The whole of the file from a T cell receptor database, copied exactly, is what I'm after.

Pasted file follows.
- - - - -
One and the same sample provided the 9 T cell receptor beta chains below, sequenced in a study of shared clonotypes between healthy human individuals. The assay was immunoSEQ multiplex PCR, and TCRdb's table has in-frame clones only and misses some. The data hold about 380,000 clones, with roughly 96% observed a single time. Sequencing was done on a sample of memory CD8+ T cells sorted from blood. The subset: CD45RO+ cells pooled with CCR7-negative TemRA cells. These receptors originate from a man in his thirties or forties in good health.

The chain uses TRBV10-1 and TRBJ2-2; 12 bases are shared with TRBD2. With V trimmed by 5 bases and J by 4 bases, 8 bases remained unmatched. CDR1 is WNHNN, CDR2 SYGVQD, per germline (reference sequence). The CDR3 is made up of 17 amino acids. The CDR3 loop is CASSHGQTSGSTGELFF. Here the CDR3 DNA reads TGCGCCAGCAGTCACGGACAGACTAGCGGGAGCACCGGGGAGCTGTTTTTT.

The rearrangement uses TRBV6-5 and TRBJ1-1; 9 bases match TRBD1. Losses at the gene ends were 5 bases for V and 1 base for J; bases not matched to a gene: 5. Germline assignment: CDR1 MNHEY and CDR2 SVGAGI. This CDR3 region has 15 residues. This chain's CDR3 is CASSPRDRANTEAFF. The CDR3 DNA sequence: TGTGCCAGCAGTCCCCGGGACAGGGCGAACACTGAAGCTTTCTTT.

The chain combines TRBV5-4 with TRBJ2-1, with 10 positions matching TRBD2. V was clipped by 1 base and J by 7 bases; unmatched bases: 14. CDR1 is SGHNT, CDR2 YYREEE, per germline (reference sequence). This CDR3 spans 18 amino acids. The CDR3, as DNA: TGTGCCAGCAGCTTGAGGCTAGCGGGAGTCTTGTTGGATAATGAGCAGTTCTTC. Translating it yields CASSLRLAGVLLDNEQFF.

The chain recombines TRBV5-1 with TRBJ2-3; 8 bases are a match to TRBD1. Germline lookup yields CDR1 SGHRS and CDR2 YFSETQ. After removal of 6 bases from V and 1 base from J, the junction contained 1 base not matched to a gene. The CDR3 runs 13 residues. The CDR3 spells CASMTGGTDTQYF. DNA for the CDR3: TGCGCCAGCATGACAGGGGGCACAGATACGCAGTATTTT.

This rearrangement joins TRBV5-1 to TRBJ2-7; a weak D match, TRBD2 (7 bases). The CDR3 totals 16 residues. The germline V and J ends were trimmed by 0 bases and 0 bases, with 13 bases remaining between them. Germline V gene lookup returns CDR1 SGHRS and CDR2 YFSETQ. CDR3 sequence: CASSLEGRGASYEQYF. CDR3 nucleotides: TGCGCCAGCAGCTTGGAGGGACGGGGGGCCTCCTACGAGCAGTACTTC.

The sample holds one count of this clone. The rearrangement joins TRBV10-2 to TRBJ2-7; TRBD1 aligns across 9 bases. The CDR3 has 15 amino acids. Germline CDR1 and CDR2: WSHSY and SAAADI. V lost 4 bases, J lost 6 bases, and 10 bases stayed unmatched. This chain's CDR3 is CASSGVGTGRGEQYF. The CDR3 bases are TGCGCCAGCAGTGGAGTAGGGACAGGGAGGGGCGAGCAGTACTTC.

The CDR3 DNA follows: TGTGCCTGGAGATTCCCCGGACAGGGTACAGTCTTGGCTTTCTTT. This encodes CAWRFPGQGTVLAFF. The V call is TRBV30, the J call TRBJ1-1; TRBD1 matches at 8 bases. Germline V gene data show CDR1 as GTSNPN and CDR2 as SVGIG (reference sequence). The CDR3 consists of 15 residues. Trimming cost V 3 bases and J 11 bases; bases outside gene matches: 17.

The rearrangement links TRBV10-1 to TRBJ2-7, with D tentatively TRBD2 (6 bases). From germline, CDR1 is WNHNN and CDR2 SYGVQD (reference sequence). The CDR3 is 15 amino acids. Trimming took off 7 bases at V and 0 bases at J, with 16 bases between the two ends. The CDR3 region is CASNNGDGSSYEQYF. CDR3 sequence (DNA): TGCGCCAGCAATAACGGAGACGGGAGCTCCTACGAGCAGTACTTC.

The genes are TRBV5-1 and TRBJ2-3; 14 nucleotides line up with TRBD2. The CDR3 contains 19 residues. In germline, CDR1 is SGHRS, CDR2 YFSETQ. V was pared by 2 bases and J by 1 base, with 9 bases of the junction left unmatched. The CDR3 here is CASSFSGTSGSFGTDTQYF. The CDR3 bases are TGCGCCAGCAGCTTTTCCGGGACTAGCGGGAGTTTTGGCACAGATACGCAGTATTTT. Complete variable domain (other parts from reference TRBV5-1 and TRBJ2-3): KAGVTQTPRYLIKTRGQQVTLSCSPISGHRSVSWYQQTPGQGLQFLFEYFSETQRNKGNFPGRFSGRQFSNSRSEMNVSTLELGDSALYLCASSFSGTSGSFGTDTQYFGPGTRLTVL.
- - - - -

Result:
One and the same sample provided the 9 T cell receptor beta chains below, sequenced in a study of shared clonotypes between healthy human individuals. The assay was immunoSEQ multiplex PCR, and TCRdb's table has in-frame clones only and misses some. The data hold about 380,000 clones, with roughly 96% observed a single time. Sequencing was done on a sample of memory CD8+ T cells sorted from blood. The subset: CD45RO+ cells pooled with CCR7-negative TemRA cells. These receptors originate from a man in his thirties or forties in good health.

The chain uses TRBV10-1 and TRBJ2-2; 12 bases are shared with TRBD2. With V trimmed by 5 bases and J by 4 bases, 8 bases remained unmatched. CDR1 is WNHNN, CDR2 SYGVQD, per germline (reference sequence). The CDR3 is made up of 17 amino acids. The CDR3 loop is CASSHGQTSGSTGELFF. Here the CDR3 DNA reads TGCGCCAGCAGTCACGGACAGACTAGCGGGAGCACCGGGGAGCTGTTTTTT.

The rearrangement uses TRBV6-5 and TRBJ1-1; 9 bases match TRBD1. Losses at the gene ends were 5 bases for V and 1 base for J; bases not matched to a gene: 5. Germline assignment: CDR1 MNHEY and CDR2 SVGAGI. This CDR3 region has 15 residues. This chain's CDR3 is CASSPRDRANTEAFF. The CDR3 DNA sequence: TGTGCCAGCAGTCCCCGGGACAGGGCGAACACTGAAGCTTTCTTT.

The chain combines TRBV5-4 with TRBJ2-1, with 10 positions matching TRBD2. V was clipped by 1 base and J by 7 bases; unmatched bases: 14. CDR1 is SGHNT, CDR2 YYREEE, per germline (reference sequence). This CDR3 spans 18 amino acids. The CDR3, as DNA: TGTGCCAGCAGCTTGAGGCTAGCGGGAGTCTTGTTGGATAATGAGCAGTTCTTC. Translating it yields CASSLRLAGVLLDNEQFF.

The chain recombines TRBV5-1 with TRBJ2-3; 8 bases are a match to TRBD1. Germline lookup yields CDR1 SGHRS and CDR2 YFSETQ. After removal of 6 bases from V and 1 base from J, the junction contained 1 base not matched to a gene. The CDR3 runs 13 residues. The CDR3 spells CASMTGGTDTQYF. DNA for the CDR3: TGCGCCAGCATGACAGGGGGCACAGATACGCAGTATTTT.

This rearrangement joins TRBV5-1 to TRBJ2-7; a weak D match, TRBD2 (7 bases). The CDR3 totals 16 residues. The germline V and J ends were trimmed by 0 bases and 0 bases, with 13 bases remaining between them. Germline V gene lookup returns CDR1 SGHRS and CDR2 YFSETQ. CDR3 sequence: CASSLEGRGASYEQYF. CDR3 nucleotides: TGCGCCAGCAGCTTGGAGGGACGGGGGGCCTCCTACGAGCAGTACTTC.

The sample holds one count of this clone. The rearrangement joins TRBV10-2 to TRBJ2-7; TRBD1 aligns across 9 bases. The CDR3 has 15 amino acids. Germline CDR1 and CDR2: WSHSY and SAAADI. V lost 4 bases, J lost 6 bases, and 10 bases stayed unmatched. This chain's CDR3 is CASSGVGTGRGEQYF. The CDR3 bases are TGCGCCAGCAGTGGAGTAGGGACAGGGAGGGGCGAGCAGTACTTC.

The CDR3 DNA follows: TGTGCCTGGAGATTCCCCGGACAGGGTACAGTCTTGGCTTTCTTT. This encodes CAWRFPGQGTVLAFF. The V call is TRBV30, the J call TRBJ1-1; TRBD1 matches at 8 bases. Germline V gene data show CDR1 as GTSNPN and CDR2 as SVGIG (reference sequence). The CDR3 consists of 15 residues. Trimming cost V 3 bases and J 11 bases; bases outside gene matches: 17.

The rearrangement links TRBV10-1 to TRBJ2-7, with D tentatively TRBD2 (6 bases). From germline, CDR1 is WNHNN and CDR2 SYGVQD (reference sequence). The CDR3 is 15 amino acids. Trimming took off 7 bases at V and 0 bases at J, with 16 bases between the two ends. The CDR3 region is CASNNGDGSSYEQYF. CDR3 sequence (DNA): TGCGCCAGCAATAACGGAGACGGGAGCTCCTACGAGCAGTACTTC.

The genes are TRBV5-1 and TRBJ2-3; 14 nucleotides line up with TRBD2. The CDR3 contains 19 residues. In germline, CDR1 is SGHRS, CDR2 YFSETQ. V was pared by 2 bases and J by 1 base, with 9 bases of the junction left unmatched. The CDR3 here is CASSFSGTSGSFGTDTQYF. The CDR3 bases are TGCGCCAGCAGCTTTTCCGGGACTAGCGGGAGTTTTGGCACAGATACGCAGTATTTT. Complete variable domain (other parts from reference TRBV5-1 and TRBJ2-3): KAGVTQTPRYLIKTRGQQVTLSCSPISGHRSVSWYQQTPGQGLQFLFEYFSETQRNKGNFPGRFSGRQFSNSRSEMNVSTLELGDSALYLCASSFSGTSGSFGTDTQYFGPGTRLTVL.